• Titles of published works, existing movies and TV shows: use official or well-known translations. If none are available, leave titles in the original language.

19. Special Instructions

  • Dialogue must never be censored. Expletives should be rendered as faithfully as possible.
  • Plot-pertinent dialogue always takes precedence over background dialogue.
  • Deliberate misspellings and mispronunciations should not be reproduced in the translation unless plot pertinent.
  • Both language styles (i.e., educated norm and colloquial style) are acceptable, as long as they are appropriate to the nature of the program. For instance, a series such as Orange Is The New Black calls for the use of colloquial style, whereas as series such as Marco Polo should be subtitled using the educated norm.
  • Both forms of the second person singular (você and tu) are acceptable.
  • Using the correct grammatical form should always be preferred, except for clearly established deviations from the norm that would otherwise imply an artificial sophistication not intended in the content. E.g. “Eu te amo”, “Me liga”, etc.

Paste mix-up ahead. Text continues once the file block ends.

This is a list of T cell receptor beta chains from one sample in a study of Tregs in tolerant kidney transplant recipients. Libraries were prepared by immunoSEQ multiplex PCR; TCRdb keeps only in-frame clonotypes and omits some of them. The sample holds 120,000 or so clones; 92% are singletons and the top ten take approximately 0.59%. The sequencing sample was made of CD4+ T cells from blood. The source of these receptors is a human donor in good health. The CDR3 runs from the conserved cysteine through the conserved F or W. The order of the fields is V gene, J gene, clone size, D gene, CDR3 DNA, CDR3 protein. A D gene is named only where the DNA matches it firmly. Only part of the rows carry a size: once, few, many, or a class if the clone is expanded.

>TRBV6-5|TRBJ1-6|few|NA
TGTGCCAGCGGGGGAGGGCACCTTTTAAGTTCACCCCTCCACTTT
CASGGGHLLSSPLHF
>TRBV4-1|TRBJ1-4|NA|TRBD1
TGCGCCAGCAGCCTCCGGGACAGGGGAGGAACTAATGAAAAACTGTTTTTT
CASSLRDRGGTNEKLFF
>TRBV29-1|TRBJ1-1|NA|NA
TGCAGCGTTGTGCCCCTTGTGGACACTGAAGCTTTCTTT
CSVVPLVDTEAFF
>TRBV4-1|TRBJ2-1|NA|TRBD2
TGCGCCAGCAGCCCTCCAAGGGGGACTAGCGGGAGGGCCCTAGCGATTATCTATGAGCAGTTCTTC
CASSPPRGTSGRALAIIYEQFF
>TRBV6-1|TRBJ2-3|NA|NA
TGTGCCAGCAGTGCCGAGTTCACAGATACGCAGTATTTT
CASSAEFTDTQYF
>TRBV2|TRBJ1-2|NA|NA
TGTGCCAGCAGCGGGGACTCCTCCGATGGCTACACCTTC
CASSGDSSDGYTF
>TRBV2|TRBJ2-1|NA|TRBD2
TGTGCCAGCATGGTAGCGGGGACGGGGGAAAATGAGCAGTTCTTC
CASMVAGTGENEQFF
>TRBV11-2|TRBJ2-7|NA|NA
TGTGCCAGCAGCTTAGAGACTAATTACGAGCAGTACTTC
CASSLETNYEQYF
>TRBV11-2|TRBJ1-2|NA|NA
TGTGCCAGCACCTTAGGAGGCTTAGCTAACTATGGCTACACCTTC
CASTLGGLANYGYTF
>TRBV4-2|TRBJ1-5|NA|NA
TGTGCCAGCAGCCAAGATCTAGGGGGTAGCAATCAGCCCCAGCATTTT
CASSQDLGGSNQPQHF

• Contractions such as “cadê”, “né”, “tá” should be avoided, except on SDH versions.”Num”, “numa” and “pra” are acceptable.

 19. Subtitles for the Deaf and Hard of Hearing (SDH) Guidelines

  • Include as much of the original content as possible.
  • Do not simplify or water down the original dialogue.
  • Reading speed can be increased to:
    • Adult programs: 20 characters per second
    • Children’s programs: 17 characters per second
  • Truncating the original dialogue should be limited to instances where reading speed and synchronicity to the audio are an issue.
  • For TV/Movie clips, all audible lines should be transcribed, if possible. If the audio interferes with dialogue, please give precedence to most plot-pertinent content.
  • All same-language audible songs that do not interfere with dialogue should be titled, if the rights have been granted.
  • Use song title identifiers when applicable - song titles should be in quotes:
    ["Forever Your Girl" playing]
  • Song lyrics should be enclosed with a music note (♪) at the beginning and the end of each subtitle.
  • Use brackets [ ] to enclose speaker IDs or sound effects.